Wednesday, November 30, 2011

"Bystander Effect on Septa"

By: Charnise Gillis

Thanksgiving holiday weekend was one of the first times in a long time I have encountered a Bystander Effect. A Bystander Effect refers to a phenomenon of when the greater the number of people present, the less likely an individual will help a person in distress. A person is more likely to help out in an emergency situation if there are no other observers around. That is totally insane. Why is this statement true? Studies have shown that the presence of other people creates a diffusion of responsibility. This is when people are less likely to take action or feel a sense of responsibility in the presence of a large group of people. If there are other observers during an emergency situation, then many individuals do not feel the pressure to help the person in need. Some people do not take need of action because when other people do not react on the situation then the individual may feel that the response is not needed or appropriate. Also, individuals do not feel the need to intervene on a situation if it is ambiguous.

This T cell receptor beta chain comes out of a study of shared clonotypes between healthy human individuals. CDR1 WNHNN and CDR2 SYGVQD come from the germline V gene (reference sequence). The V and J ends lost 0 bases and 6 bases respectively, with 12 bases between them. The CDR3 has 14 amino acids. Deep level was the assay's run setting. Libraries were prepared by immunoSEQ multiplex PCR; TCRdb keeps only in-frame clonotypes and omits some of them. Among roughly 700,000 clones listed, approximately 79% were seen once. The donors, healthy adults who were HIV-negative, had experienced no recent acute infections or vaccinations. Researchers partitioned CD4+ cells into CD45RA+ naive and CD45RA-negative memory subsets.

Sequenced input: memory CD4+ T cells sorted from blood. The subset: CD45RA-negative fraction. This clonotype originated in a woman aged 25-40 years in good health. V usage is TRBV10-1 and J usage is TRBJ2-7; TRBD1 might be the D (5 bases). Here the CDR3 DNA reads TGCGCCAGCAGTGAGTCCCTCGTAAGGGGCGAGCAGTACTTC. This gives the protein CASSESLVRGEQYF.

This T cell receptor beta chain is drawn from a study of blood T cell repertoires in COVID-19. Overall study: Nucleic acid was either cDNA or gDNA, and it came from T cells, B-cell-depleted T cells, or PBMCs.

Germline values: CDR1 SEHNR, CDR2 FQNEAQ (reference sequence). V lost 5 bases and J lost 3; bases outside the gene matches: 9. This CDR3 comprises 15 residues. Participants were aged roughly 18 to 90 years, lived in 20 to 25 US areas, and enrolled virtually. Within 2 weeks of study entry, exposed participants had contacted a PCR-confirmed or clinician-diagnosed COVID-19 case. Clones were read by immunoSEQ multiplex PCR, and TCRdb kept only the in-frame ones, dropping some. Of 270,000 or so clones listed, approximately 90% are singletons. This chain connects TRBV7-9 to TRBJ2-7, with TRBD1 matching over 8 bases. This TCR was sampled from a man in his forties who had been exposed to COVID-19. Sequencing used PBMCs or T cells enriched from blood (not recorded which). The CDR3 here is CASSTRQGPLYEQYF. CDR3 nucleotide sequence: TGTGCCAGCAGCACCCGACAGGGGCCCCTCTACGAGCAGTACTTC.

One night my friend and I decided to travel on the bus and we noticed a man leaned over in his seat. A young lady said that he has been on the bus for two whole hours and have not awakened. I asked, “Did you try to wake him or feel his pulse”, she said calmly, “No”. I told the bus driver and he just seem like he didn’t care and proceeded to drive his regular bus route. A man shouted out, “He must be dead!” Eventually, my friend and I stop came up and I felt so ashamed and sad. Questions raced through my mind asking, “Charnise, Why didn’t you do anything?” My response was because I am always running to someone’s rescue during an emergency situation, and just once I wanted to give someone else a chance to save a life.
What would you have done?

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